We followed the PRISMA extension statement for network meta-analysis (appendix p 2). We searched MEDLINE, EMBASE, and PsycINFO from inception until June 30, 2019. Our search strategy is described fully in the appendix (p 5), but in brief we used the following search terms: (antipsychotic OR [generic/branded antipsychotic names]) AND (schizo* OR psychos*) AND (random* or ‘double blind’). We included randomised double-blind trials comparing antipsychotics licensed for the treatment of schizophrenia in adults with acute exacerbation of schizophrenia or a related disorder (schizoaffective, schizophreniform, and delusional disorders). We defined acute treatment as 6-weeks’ duration. If 6-week data were not available, data closest to 6 weeks were selected. Clinical trials registry data relating to papers identified in the literature review were included.

Data extraction and processing
Pairs of independent investigators (LV, KB, AA, GH, YM, and TP) screened references and extracted study-level data, with discrepancies adjudicated by TP. We extracted outcome data (expressed as mean and SD, standard error, or CIs) for change in body weight (kg), BMI (kg/m2), fasting glucose, total cholesterol, LDL cholesterol, HDL cholesterol, and triglycerides (all mmol/L) from initiation to end of treatment for groups who received drugs and placebo separately. Only continuous data were collected, not binary outcomes. We did not use dose limits because of the scarce evidence that dose influences metabolic dysregulation.

For multi-group studies reporting several doses of an antipsychotic, a summary value for a given metabolic parameter for all doses was calculated using formulae from the Cochrane Handbook (appendix p 5). Because paliperidone is the active metabolite of risperidone,
data for these drugs were combined as previously described. We also extracted publication year; total symptom change (mean variance, measured using the Positive and Negative Syndrome Scale [PANSS] or Brief Psychiatric Rating Scale [BPRS]); baseline weight and baseline metabolic parameter level; study duration; antipsychotic drug; study population (first-episode psychosis, multi-episode schizophrenia, treatment-resistant schizophrenia, or older adults); age; gender; and ethnicity. Authors were contacted to request unreported data.

Data analysis

Pairwise meta-analysis
All analyses were done in R (version 3.5.1). For pairwise comparisons informed by ten or more studies, we synthesised data in a meta-analysis using a random-effects model in the metafor package (version 2.1–0). We investigated the heterogeneity of treatment effects visually by inspecting forest plots, alongside monitoring of τ (SD of random effects) and the I2 statistic. To visualise heterogeneity, prediction intervals were included in forest plots. Small study effects and publication bias were assessed by visual inspection of contour-enhanced funnel plots and using Egger’s test.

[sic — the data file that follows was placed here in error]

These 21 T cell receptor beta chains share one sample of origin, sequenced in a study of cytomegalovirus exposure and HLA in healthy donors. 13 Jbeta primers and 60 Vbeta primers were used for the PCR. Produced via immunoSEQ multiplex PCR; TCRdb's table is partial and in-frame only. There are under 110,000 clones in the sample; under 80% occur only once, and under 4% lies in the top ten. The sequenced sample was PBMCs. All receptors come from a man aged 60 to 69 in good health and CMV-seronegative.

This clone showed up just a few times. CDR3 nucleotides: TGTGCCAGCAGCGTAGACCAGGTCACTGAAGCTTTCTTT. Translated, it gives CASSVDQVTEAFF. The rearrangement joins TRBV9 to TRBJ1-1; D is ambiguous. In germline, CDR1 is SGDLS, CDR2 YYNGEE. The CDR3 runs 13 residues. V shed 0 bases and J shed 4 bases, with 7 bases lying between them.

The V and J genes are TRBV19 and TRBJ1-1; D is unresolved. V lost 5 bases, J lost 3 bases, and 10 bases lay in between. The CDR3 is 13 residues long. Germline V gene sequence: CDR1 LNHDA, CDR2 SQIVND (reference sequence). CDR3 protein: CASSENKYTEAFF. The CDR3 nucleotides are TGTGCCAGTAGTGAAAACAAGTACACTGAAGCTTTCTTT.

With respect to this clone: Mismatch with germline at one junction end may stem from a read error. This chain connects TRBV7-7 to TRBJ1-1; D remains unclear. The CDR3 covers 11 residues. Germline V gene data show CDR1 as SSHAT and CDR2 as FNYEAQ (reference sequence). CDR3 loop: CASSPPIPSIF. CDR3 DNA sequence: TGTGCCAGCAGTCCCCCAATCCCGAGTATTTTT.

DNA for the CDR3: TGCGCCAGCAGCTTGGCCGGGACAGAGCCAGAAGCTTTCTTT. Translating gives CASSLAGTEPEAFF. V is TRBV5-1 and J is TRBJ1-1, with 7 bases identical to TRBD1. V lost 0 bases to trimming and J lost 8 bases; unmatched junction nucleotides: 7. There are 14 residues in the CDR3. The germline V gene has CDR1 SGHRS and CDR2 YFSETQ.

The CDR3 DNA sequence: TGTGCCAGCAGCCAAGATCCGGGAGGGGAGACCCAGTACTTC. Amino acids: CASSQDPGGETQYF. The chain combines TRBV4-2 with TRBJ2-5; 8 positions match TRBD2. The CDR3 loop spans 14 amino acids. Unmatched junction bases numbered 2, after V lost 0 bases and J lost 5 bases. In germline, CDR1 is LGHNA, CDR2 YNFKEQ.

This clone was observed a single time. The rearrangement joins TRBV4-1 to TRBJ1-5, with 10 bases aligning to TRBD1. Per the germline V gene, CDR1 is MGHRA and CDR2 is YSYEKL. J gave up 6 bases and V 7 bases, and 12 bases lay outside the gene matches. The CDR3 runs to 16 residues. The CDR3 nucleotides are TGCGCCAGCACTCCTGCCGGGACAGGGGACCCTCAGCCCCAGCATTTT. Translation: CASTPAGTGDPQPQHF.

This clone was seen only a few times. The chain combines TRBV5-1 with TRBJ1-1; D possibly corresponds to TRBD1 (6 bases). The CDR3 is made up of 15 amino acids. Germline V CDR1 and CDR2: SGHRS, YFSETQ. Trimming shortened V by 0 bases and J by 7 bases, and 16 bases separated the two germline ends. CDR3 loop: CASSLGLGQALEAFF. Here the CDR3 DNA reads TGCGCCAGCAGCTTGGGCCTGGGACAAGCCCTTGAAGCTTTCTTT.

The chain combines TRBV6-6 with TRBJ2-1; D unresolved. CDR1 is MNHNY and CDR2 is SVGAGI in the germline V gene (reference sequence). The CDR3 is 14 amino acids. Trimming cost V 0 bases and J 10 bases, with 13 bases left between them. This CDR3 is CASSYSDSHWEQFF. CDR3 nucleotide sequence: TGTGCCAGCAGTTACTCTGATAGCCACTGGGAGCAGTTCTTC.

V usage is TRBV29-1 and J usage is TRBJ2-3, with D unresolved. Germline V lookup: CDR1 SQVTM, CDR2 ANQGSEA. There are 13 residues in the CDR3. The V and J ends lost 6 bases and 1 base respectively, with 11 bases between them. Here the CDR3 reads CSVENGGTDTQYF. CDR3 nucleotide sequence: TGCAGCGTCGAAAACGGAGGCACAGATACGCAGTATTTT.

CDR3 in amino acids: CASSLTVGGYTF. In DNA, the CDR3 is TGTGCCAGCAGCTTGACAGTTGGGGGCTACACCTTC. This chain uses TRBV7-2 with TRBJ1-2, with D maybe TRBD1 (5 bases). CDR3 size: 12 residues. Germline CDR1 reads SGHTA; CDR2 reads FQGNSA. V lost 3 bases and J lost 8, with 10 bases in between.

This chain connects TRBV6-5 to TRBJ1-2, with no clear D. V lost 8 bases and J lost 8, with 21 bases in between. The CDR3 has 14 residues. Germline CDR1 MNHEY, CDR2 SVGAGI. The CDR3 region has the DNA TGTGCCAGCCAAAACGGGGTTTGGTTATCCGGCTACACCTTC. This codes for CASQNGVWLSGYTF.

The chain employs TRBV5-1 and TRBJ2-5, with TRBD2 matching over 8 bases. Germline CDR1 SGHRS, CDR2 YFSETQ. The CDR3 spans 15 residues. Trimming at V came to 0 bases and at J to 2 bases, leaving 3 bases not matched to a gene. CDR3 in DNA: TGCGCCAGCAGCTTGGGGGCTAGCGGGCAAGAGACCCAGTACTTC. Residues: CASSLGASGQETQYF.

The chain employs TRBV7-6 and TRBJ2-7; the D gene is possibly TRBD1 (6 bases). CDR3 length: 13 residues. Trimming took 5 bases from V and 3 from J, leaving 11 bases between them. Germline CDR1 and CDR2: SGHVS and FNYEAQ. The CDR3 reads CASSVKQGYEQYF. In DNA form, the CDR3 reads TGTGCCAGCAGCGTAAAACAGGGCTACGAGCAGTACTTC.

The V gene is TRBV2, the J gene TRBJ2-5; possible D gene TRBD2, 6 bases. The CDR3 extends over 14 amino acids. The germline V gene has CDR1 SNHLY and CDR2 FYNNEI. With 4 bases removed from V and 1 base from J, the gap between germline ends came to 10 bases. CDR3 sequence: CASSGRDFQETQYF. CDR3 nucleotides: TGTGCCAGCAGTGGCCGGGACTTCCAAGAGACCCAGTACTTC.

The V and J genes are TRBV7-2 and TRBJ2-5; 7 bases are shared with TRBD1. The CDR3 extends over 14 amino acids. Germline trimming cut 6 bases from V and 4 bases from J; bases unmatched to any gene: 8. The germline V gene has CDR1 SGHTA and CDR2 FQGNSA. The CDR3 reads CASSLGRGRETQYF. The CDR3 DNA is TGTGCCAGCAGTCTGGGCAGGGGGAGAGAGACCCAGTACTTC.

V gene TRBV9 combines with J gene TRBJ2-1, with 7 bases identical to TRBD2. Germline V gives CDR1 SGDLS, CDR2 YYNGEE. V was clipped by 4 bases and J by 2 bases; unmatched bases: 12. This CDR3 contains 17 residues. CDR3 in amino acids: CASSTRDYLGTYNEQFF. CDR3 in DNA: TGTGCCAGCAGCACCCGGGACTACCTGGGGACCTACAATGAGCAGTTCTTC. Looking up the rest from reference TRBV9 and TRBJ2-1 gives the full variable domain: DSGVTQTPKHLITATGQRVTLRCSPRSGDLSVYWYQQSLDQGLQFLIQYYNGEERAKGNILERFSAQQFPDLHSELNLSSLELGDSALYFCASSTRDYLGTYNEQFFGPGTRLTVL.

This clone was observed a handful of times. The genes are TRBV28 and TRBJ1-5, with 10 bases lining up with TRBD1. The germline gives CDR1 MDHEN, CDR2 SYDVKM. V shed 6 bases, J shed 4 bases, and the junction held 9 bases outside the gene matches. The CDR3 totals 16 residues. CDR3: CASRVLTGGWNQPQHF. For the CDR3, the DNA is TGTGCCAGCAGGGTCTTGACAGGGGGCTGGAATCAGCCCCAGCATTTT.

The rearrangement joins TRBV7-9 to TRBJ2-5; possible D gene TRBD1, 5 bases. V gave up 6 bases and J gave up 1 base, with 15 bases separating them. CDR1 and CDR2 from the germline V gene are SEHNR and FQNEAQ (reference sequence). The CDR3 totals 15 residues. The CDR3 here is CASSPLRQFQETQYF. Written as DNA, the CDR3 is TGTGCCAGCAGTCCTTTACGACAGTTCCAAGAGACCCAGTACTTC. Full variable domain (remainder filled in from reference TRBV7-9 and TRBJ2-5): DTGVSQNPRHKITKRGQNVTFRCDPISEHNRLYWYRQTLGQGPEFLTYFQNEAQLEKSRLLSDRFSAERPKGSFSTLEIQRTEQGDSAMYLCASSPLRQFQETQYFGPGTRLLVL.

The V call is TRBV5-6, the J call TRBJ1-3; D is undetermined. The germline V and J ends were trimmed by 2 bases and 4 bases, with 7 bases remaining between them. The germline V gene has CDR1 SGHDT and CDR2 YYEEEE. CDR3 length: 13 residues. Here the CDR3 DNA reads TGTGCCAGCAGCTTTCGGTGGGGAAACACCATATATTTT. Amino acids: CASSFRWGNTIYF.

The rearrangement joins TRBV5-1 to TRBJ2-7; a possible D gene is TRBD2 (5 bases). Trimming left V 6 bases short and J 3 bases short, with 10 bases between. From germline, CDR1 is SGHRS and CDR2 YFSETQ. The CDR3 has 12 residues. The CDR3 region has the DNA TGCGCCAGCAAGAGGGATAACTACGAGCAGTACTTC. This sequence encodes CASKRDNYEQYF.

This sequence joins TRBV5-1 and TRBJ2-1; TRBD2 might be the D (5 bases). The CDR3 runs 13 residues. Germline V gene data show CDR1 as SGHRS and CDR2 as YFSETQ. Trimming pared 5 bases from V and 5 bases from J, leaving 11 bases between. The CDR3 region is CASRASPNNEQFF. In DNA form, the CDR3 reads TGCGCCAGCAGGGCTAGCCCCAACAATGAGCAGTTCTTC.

Assessment of the transitivity assumption
Transitivity is the key underlying assumption of network meta-analysis. To assess this assumption, we examined the distribution of possible effect modifiers across treatment comparisons. Potential effect modifiers included age, sex, ethnicity, and body weight.

 Network meta-analysis

We fitted random-effects frequentist network meta-analyses, in which we assumed a common random-effects SD (τ) for all comparisons in the network. We fitted our models in R using netmeta (version 1.0–1).

Metabolic change for each parameter and each treatment comparison was estimated as mean difference with 95% CIs. We avoided dichotomising results as statistically significant or not, and instead presented results with CIs to allow clinicians to gauge the range of likely effects.

Placebo was used as the reference treatment in all forest plots. We created league tables to display the relative degree of metabolic disturbance for all comparisons among antipsychotics. We used P-scores to rank antipsychotics on the basis of the degree of metabolic dysregulation.

P-scores ranged from 0 to 1, a higher P-score indicating a greater degree of metabolic disturbance. To provide an overview of results, we generated a heatmap summarising ranking of disturbance across all metabolic parameters for all antipsychotics. For most parameters, a higher P-score indicates a greater increase in that parameter; however, because increased HDL cholesterol reduces cardiovascular disease risk, a higher P-score for this parameter indicates a smaller increase.